The demand for multicultural books that reflect the wide range of diversity in our world whilst empowering young boys and girls is definitely available, but parents are concerned about the lack of multicultural books and resources. Local organizations like the East Bay Children’s Book Project have been helping build literacy within the community by putting books into the hands of children who have little to no access to them for nearly 15 years.
“Our biggest problem is getting more multicultural books, because of course not enough publishers are making them. We also have a problem getting Spanish books which is very necessary in this area,” Anne Kantz, founder of East Bay Children’s Book Project said.
Following her retirement in 2005, Kantz and her group of friends opened a small storefront in Oakland, Calif. hoping to give out the large collection of books they had gathered over the years. The storefront was geared to attract local teachers by providing them with resources to help build their classroom libraries. The book drive exceeded Kantz expectations and East Bay Children’s Book Project has given out more than a million free books since opening their doors in May 2005.
“We’ve been open for 15 years and given out two million books, all the books are donated and the program is volunteer-run. The program has been growing and growing and the people have been supporting us financially,” Kantz said in an interview.
As noted in Fiqy’s experience, having multicultural books that reflect children of color’s ethnicity in a positive way is crucial to helping children build a sense of identity and a good self-esteem. We see how those books how children not only learn about themselves and their experience but about other ethnicities and cultures as well.
Another area the CCBC diversity report studied the percentage of gender-nonconforming or LGBTQ content within children’s books, which was revealed to be less than four percent. Multiculturalism in books should also look into honoring and celebrating the many forms of self-identification and love.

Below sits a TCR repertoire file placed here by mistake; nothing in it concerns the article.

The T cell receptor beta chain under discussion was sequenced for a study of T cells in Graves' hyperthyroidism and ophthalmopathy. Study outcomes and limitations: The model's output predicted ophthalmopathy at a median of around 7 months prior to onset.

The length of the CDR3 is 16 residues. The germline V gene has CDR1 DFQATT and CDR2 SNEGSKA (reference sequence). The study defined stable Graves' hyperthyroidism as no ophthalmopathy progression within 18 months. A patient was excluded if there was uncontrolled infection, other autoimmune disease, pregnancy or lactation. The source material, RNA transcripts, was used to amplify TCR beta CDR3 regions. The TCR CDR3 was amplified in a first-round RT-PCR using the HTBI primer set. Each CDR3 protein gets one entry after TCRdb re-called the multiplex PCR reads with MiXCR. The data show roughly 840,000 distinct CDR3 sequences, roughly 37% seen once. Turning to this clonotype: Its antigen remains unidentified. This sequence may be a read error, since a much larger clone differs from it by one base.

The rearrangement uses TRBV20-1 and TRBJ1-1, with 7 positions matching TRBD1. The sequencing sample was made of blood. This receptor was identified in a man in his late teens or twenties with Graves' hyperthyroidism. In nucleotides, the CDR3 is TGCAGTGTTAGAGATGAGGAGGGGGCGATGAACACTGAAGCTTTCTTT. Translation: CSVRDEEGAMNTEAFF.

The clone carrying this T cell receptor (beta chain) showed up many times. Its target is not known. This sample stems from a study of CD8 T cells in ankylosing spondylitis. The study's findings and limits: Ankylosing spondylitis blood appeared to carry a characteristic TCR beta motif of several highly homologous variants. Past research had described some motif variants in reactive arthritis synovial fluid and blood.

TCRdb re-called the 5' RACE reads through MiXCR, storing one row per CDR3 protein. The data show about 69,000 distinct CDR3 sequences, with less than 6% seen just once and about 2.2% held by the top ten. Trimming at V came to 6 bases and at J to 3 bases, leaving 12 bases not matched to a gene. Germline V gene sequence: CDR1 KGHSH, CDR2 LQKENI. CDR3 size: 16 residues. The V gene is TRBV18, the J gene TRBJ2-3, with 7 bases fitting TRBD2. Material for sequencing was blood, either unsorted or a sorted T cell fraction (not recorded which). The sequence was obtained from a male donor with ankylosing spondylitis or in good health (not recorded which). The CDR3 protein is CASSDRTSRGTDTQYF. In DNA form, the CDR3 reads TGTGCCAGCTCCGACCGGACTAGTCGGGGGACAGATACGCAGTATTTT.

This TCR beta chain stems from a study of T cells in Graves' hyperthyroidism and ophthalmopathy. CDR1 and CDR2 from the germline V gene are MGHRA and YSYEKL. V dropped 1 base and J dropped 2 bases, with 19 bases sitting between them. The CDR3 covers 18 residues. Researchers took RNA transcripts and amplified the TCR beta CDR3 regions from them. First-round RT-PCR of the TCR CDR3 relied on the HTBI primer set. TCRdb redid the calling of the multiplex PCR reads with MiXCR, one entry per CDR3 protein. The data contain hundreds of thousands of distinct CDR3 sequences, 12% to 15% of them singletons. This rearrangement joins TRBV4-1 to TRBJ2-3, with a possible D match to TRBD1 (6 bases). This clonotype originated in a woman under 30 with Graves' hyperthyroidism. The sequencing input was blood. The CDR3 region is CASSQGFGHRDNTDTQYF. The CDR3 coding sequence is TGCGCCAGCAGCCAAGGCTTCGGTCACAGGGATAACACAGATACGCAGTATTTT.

Despite it’s universal message of “I am Perfectly Designed”, Brown revealed to WBUR-FM, NPR’s Boston station that the book reflected his journey of helping his family members understand what it means to be pan-sexual or loving all gender identities.
“I went on an immediate journey as a father to start researching and figuring out how can I support [my son] because I think that’s what should happen with parents,” Brown says. “Because of that, he’s making happy, healthy choices and living a life that I’m very proud that he’s living,” Brown told WBUR-FM.
Interestingly enough, book experts are now also looking back at the 1974 classic book “The Frog and Toad” and reintrurbutring the charachters in the children’s book believeving they might have been gay. The frog and toad who see eachother everyday, are synchronized in their daily routines, and most importantly love each other.
“I have been reading the Frog and Toad for years and I had no idea that the Frog and Toad is possibly a gay couple. I don’t know if that’s what that author intended but it seems like I was an underlying current that a lot of people are starting to realize,” Sutterlin said.
Children’s access and engagement with multicultural books is important in helping children have an understanding of the world in all of it’s diversity. With the wider range multicultural literature parents and educators can have important dialogues and conversations about important social topics and issues that relate to race, gender, power and privilege.